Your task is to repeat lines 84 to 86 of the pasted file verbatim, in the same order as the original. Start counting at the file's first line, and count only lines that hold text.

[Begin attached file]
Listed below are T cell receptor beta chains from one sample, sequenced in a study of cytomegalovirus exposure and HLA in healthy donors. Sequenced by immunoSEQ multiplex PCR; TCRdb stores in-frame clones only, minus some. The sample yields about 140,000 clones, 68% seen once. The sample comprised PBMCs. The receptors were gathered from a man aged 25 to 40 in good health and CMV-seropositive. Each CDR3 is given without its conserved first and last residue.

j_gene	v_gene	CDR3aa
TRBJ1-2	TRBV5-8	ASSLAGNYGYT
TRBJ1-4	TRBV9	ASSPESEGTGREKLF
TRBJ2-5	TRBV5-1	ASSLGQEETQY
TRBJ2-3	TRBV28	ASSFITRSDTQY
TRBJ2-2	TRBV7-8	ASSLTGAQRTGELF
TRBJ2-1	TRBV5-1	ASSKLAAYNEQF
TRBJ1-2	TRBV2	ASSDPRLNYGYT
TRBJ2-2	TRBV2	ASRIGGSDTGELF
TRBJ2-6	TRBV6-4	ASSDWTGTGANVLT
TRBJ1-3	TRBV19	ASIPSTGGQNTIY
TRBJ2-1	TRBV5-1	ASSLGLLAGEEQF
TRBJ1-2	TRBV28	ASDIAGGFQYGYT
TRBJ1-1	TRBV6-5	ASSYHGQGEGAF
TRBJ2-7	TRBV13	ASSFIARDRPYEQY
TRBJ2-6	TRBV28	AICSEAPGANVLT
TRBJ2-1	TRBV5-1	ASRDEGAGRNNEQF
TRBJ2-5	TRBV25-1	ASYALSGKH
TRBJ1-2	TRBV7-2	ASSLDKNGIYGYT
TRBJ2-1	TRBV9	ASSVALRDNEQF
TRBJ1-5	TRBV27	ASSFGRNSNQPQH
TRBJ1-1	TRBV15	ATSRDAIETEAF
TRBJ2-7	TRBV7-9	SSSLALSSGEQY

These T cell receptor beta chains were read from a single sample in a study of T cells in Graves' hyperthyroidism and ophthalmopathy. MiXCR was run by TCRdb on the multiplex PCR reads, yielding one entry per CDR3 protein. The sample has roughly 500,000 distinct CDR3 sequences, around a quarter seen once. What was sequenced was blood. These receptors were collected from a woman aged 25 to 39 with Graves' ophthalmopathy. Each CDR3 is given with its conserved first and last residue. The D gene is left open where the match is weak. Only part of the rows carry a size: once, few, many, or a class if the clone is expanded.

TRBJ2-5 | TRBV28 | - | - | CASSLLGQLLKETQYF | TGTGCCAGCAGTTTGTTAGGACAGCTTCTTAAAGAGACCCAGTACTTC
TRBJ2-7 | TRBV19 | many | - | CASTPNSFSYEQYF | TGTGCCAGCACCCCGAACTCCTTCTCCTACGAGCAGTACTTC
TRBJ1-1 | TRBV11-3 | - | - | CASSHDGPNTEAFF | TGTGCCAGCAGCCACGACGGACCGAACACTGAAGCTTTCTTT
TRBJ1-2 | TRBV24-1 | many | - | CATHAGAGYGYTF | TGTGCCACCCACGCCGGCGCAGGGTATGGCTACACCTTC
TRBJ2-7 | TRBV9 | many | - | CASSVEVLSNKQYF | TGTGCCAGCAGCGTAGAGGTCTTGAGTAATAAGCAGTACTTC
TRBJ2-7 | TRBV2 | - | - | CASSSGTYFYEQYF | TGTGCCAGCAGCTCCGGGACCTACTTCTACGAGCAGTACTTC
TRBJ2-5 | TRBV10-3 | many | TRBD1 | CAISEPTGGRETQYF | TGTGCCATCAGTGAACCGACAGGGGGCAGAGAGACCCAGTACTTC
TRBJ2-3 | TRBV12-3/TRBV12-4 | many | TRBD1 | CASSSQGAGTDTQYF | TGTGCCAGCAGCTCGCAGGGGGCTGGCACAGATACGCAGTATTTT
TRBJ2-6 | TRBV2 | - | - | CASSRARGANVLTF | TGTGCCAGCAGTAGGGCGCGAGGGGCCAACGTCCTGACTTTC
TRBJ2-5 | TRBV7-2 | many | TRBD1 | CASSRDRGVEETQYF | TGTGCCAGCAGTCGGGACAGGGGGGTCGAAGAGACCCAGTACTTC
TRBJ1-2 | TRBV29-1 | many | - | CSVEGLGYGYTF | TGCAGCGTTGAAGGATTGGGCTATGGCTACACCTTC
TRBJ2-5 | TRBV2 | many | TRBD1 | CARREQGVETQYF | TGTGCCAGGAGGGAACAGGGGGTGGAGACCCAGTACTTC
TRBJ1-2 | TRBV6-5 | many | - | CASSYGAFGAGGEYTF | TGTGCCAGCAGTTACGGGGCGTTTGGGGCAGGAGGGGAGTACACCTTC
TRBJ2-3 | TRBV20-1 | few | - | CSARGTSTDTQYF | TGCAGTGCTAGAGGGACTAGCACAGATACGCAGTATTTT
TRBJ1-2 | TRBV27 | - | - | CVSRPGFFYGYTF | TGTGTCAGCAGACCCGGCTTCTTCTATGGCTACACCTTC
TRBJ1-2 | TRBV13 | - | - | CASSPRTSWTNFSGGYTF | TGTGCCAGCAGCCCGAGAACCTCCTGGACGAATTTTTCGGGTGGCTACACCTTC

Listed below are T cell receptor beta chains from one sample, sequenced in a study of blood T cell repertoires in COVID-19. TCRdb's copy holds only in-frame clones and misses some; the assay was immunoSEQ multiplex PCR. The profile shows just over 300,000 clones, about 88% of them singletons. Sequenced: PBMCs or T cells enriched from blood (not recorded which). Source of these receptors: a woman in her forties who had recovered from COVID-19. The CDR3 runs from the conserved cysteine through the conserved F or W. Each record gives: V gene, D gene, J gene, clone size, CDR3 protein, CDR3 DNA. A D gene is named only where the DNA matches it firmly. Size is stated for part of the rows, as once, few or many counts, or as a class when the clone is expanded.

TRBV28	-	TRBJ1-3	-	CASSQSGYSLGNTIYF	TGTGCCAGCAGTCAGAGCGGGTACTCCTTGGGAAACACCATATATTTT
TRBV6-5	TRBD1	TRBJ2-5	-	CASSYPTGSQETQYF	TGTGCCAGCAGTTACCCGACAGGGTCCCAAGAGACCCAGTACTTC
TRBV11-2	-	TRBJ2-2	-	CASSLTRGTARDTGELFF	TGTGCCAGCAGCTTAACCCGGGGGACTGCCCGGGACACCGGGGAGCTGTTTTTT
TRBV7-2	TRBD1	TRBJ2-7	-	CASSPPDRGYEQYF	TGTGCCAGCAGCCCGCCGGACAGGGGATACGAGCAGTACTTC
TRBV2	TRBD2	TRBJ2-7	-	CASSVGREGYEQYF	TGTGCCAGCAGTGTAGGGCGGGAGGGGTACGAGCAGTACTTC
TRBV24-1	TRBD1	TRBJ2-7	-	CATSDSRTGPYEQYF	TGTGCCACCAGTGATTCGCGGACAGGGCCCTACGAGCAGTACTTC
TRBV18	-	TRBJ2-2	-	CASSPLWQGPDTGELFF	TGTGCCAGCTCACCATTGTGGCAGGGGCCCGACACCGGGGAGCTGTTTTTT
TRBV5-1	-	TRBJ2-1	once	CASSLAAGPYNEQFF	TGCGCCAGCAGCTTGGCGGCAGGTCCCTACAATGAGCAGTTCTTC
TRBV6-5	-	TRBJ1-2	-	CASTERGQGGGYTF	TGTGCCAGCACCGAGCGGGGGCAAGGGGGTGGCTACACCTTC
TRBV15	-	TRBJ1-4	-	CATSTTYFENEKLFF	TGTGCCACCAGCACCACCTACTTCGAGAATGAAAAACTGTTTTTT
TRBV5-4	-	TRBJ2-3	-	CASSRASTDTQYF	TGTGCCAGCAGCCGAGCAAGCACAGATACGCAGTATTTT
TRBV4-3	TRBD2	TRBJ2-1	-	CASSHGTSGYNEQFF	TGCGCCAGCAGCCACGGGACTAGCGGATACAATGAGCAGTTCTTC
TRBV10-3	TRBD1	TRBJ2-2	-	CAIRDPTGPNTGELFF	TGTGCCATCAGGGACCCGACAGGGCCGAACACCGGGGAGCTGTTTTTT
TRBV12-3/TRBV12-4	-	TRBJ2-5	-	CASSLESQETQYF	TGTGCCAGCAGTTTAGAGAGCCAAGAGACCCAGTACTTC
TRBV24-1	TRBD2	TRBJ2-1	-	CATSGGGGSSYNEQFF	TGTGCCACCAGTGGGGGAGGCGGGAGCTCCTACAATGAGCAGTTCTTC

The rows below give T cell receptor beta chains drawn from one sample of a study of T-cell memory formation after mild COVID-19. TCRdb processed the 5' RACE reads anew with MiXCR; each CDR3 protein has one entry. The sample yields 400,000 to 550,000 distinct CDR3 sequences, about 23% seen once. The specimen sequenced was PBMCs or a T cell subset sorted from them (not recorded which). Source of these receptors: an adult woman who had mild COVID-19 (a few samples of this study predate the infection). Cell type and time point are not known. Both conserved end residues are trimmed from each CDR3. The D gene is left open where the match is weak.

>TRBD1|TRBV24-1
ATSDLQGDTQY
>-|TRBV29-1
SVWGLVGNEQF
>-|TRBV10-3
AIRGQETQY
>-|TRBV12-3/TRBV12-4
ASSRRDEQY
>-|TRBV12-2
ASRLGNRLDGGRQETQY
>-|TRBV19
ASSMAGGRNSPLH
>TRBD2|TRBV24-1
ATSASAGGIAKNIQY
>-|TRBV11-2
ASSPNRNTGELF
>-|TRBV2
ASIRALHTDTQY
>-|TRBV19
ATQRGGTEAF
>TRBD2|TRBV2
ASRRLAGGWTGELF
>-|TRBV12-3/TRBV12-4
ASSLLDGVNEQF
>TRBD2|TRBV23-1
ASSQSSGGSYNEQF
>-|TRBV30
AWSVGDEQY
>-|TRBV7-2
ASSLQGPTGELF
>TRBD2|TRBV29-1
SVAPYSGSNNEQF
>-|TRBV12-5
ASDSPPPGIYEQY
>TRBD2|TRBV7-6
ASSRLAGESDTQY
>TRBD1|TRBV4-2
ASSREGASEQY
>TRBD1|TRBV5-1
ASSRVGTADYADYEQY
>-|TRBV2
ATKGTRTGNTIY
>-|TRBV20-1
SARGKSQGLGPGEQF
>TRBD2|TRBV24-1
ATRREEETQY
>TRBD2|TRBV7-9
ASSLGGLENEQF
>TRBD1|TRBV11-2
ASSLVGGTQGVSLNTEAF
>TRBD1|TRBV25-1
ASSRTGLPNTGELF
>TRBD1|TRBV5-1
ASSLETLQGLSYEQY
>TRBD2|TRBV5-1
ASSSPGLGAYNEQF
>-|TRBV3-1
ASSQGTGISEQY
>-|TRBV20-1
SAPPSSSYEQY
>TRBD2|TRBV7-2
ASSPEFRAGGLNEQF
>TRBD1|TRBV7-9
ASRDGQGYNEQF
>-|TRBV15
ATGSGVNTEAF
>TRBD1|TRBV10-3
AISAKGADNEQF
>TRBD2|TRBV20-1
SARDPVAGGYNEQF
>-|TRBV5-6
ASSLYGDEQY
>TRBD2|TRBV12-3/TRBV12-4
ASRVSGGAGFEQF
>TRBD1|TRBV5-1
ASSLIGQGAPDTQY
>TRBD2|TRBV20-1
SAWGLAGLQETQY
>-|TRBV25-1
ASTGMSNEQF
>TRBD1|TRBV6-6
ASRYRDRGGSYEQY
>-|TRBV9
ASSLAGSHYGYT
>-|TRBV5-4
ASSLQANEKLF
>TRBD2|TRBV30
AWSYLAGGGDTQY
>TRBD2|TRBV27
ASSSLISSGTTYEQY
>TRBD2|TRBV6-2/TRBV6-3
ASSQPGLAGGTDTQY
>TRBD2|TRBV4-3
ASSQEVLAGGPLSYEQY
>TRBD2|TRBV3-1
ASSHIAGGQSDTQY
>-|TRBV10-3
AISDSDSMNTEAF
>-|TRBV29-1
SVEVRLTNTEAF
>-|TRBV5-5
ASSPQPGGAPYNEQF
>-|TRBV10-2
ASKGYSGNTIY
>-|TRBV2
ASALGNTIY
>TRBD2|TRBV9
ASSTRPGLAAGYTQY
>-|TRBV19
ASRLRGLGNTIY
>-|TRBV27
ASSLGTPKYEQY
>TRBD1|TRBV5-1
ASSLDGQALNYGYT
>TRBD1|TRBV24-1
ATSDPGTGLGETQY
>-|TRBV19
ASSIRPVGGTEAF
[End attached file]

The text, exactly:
ASSQSSGGSYNEQF
>-|TRBV30
AWSVGDEQY